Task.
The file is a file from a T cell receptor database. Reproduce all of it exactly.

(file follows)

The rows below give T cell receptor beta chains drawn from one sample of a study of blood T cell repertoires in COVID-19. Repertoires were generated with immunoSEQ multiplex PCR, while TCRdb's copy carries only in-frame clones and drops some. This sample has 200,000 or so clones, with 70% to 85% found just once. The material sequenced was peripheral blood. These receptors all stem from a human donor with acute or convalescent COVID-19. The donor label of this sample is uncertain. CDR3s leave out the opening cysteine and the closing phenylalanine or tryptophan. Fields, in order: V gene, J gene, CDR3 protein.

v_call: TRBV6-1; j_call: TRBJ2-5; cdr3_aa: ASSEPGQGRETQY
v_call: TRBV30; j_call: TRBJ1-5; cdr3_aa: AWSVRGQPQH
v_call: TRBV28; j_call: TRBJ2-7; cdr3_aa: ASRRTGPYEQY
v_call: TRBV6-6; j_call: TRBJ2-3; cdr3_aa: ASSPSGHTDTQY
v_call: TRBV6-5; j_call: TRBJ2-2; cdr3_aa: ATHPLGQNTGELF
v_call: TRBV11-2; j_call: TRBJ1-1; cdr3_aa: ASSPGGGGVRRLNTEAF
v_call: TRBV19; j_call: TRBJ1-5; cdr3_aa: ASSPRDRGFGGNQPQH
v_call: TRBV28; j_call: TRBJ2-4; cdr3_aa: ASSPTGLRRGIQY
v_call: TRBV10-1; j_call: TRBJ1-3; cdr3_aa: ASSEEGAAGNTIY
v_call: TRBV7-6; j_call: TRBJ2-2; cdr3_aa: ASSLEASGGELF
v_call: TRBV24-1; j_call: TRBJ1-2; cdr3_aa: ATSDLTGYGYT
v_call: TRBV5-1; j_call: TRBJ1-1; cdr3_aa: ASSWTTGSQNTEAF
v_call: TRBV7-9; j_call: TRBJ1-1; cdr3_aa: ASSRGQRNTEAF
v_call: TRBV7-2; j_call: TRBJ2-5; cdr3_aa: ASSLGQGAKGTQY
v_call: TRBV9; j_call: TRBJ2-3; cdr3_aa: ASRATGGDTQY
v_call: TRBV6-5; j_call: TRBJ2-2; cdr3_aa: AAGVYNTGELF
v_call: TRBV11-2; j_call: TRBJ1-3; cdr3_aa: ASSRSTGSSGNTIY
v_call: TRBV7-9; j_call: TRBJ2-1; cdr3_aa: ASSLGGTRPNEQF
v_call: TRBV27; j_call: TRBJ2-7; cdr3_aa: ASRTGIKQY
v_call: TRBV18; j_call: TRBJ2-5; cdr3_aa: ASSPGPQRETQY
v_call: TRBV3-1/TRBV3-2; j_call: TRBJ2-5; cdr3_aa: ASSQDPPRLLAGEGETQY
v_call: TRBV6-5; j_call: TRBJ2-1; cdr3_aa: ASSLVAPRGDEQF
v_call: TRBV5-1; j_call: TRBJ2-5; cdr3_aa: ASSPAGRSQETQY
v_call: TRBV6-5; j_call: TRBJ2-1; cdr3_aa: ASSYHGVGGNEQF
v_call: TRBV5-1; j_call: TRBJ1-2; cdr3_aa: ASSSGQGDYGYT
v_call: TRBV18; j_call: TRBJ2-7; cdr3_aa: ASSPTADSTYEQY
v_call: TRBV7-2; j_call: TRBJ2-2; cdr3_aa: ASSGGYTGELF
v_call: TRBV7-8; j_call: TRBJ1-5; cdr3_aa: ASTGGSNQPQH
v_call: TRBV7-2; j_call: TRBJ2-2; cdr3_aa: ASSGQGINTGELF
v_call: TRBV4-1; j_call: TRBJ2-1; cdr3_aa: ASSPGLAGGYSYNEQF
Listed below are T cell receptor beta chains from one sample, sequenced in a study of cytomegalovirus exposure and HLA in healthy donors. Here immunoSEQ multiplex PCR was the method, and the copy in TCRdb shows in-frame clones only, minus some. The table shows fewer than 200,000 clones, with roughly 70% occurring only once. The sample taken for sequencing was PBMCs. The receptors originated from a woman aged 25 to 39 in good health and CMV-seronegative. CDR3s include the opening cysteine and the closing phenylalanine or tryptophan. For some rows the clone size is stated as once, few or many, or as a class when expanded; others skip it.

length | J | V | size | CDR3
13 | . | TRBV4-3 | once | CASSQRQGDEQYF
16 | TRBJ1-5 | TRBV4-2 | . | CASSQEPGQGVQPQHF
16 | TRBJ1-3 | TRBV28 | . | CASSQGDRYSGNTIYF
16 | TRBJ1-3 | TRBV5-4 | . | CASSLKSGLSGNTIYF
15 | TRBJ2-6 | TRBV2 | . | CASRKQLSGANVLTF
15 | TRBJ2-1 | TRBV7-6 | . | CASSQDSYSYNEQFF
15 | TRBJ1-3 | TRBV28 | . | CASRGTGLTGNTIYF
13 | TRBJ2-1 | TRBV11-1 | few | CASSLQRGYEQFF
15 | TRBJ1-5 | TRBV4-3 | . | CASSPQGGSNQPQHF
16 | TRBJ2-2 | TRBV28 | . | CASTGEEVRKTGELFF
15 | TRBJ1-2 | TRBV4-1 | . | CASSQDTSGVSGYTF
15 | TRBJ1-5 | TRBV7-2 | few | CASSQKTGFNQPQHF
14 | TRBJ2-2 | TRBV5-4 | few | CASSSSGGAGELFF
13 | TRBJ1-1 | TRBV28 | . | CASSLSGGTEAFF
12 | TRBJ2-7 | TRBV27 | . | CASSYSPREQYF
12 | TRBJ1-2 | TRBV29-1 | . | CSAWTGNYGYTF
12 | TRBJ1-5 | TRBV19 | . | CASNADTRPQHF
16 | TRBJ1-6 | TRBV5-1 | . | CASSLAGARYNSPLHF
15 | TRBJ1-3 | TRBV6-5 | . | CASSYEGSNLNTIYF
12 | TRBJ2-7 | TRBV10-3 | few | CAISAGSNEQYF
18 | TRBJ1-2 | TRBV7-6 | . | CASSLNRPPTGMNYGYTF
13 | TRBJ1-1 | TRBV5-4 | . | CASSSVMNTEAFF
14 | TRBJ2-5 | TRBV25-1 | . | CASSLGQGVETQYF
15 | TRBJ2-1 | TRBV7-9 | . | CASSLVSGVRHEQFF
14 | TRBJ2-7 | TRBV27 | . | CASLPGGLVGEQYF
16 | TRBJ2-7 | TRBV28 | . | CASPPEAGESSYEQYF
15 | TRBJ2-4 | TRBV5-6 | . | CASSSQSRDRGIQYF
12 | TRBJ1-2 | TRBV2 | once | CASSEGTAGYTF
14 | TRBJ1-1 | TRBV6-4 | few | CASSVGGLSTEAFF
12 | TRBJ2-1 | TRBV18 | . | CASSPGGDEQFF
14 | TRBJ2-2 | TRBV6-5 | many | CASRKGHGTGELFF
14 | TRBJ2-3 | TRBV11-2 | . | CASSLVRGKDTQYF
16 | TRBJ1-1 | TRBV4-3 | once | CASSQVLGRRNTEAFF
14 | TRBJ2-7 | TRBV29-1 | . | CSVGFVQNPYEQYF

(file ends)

The rows below give T cell receptor beta chains drawn from one sample of a study of blood T cell repertoires in COVID-19. Repertoires were generated with immunoSEQ multiplex PCR, while TCRdb's copy carries only in-frame clones and drops some. This sample has 200,000 or so clones, with 70% to 85% found just once. The material sequenced was peripheral blood. These receptors all stem from a human donor with acute or convalescent COVID-19. The donor label of this sample is uncertain. CDR3s leave out the opening cysteine and the closing phenylalanine or tryptophan. Fields, in order: V gene, J gene, CDR3 protein.

v_call: TRBV6-1; j_call: TRBJ2-5; cdr3_aa: ASSEPGQGRETQY
v_call: TRBV30; j_call: TRBJ1-5; cdr3_aa: AWSVRGQPQH
v_call: TRBV28; j_call: TRBJ2-7; cdr3_aa: ASRRTGPYEQY
v_call: TRBV6-6; j_call: TRBJ2-3; cdr3_aa: ASSPSGHTDTQY
v_call: TRBV6-5; j_call: TRBJ2-2; cdr3_aa: ATHPLGQNTGELF
v_call: TRBV11-2; j_call: TRBJ1-1; cdr3_aa: ASSPGGGGVRRLNTEAF
v_call: TRBV19; j_call: TRBJ1-5; cdr3_aa: ASSPRDRGFGGNQPQH
v_call: TRBV28; j_call: TRBJ2-4; cdr3_aa: ASSPTGLRRGIQY
v_call: TRBV10-1; j_call: TRBJ1-3; cdr3_aa: ASSEEGAAGNTIY
v_call: TRBV7-6; j_call: TRBJ2-2; cdr3_aa: ASSLEASGGELF
v_call: TRBV24-1; j_call: TRBJ1-2; cdr3_aa: ATSDLTGYGYT
v_call: TRBV5-1; j_call: TRBJ1-1; cdr3_aa: ASSWTTGSQNTEAF
v_call: TRBV7-9; j_call: TRBJ1-1; cdr3_aa: ASSRGQRNTEAF
v_call: TRBV7-2; j_call: TRBJ2-5; cdr3_aa: ASSLGQGAKGTQY
v_call: TRBV9; j_call: TRBJ2-3; cdr3_aa: ASRATGGDTQY
v_call: TRBV6-5; j_call: TRBJ2-2; cdr3_aa: AAGVYNTGELF
v_call: TRBV11-2; j_call: TRBJ1-3; cdr3_aa: ASSRSTGSSGNTIY
v_call: TRBV7-9; j_call: TRBJ2-1; cdr3_aa: ASSLGGTRPNEQF
v_call: TRBV27; j_call: TRBJ2-7; cdr3_aa: ASRTGIKQY
v_call: TRBV18; j_call: TRBJ2-5; cdr3_aa: ASSPGPQRETQY
v_call: TRBV3-1/TRBV3-2; j_call: TRBJ2-5; cdr3_aa: ASSQDPPRLLAGEGETQY
v_call: TRBV6-5; j_call: TRBJ2-1; cdr3_aa: ASSLVAPRGDEQF
v_call: TRBV5-1; j_call: TRBJ2-5; cdr3_aa: ASSPAGRSQETQY
v_call: TRBV6-5; j_call: TRBJ2-1; cdr3_aa: ASSYHGVGGNEQF
v_call: TRBV5-1; j_call: TRBJ1-2; cdr3_aa: ASSSGQGDYGYT
v_call: TRBV18; j_call: TRBJ2-7; cdr3_aa: ASSPTADSTYEQY
v_call: TRBV7-2; j_call: TRBJ2-2; cdr3_aa: ASSGGYTGELF
v_call: TRBV7-8; j_call: TRBJ1-5; cdr3_aa: ASTGGSNQPQH
v_call: TRBV7-2; j_call: TRBJ2-2; cdr3_aa: ASSGQGINTGELF
v_call: TRBV4-1; j_call: TRBJ2-1; cdr3_aa: ASSPGLAGGYSYNEQF
Listed below are T cell receptor beta chains from one sample, sequenced in a study of cytomegalovirus exposure and HLA in healthy donors. Here immunoSEQ multiplex PCR was the method, and the copy in TCRdb shows in-frame clones only, minus some. The table shows fewer than 200,000 clones, with roughly 70% occurring only once. The sample taken for sequencing was PBMCs. The receptors originated from a woman aged 25 to 39 in good health and CMV-seronegative. CDR3s include the opening cysteine and the closing phenylalanine or tryptophan. For some rows the clone size is stated as once, few or many, or as a class when expanded; others skip it.

length | J | V | size | CDR3
13 | . | TRBV4-3 | once | CASSQRQGDEQYF
16 | TRBJ1-5 | TRBV4-2 | . | CASSQEPGQGVQPQHF
16 | TRBJ1-3 | TRBV28 | . | CASSQGDRYSGNTIYF
16 | TRBJ1-3 | TRBV5-4 | . | CASSLKSGLSGNTIYF
15 | TRBJ2-6 | TRBV2 | . | CASRKQLSGANVLTF
15 | TRBJ2-1 | TRBV7-6 | . | CASSQDSYSYNEQFF
15 | TRBJ1-3 | TRBV28 | . | CASRGTGLTGNTIYF
13 | TRBJ2-1 | TRBV11-1 | few | CASSLQRGYEQFF
15 | TRBJ1-5 | TRBV4-3 | . | CASSPQGGSNQPQHF
16 | TRBJ2-2 | TRBV28 | . | CASTGEEVRKTGELFF
15 | TRBJ1-2 | TRBV4-1 | . | CASSQDTSGVSGYTF
15 | TRBJ1-5 | TRBV7-2 | few | CASSQKTGFNQPQHF
14 | TRBJ2-2 | TRBV5-4 | few | CASSSSGGAGELFF
13 | TRBJ1-1 | TRBV28 | . | CASSLSGGTEAFF
12 | TRBJ2-7 | TRBV27 | . | CASSYSPREQYF
12 | TRBJ1-2 | TRBV29-1 | . | CSAWTGNYGYTF
12 | TRBJ1-5 | TRBV19 | . | CASNADTRPQHF
16 | TRBJ1-6 | TRBV5-1 | . | CASSLAGARYNSPLHF
15 | TRBJ1-3 | TRBV6-5 | . | CASSYEGSNLNTIYF
12 | TRBJ2-7 | TRBV10-3 | few | CAISAGSNEQYF
18 | TRBJ1-2 | TRBV7-6 | . | CASSLNRPPTGMNYGYTF
13 | TRBJ1-1 | TRBV5-4 | . | CASSSVMNTEAFF
14 | TRBJ2-5 | TRBV25-1 | . | CASSLGQGVETQYF
15 | TRBJ2-1 | TRBV7-9 | . | CASSLVSGVRHEQFF
14 | TRBJ2-7 | TRBV27 | . | CASLPGGLVGEQYF
16 | TRBJ2-7 | TRBV28 | . | CASPPEAGESSYEQYF
15 | TRBJ2-4 | TRBV5-6 | . | CASSSQSRDRGIQYF
12 | TRBJ1-2 | TRBV2 | once | CASSEGTAGYTF
14 | TRBJ1-1 | TRBV6-4 | few | CASSVGGLSTEAFF
12 | TRBJ2-1 | TRBV18 | . | CASSPGGDEQFF
14 | TRBJ2-2 | TRBV6-5 | many | CASRKGHGTGELFF
14 | TRBJ2-3 | TRBV11-2 | . | CASSLVRGKDTQYF
16 | TRBJ1-1 | TRBV4-3 | once | CASSQVLGRRNTEAFF
14 | TRBJ2-7 | TRBV29-1 | . | CSVGFVQNPYEQYF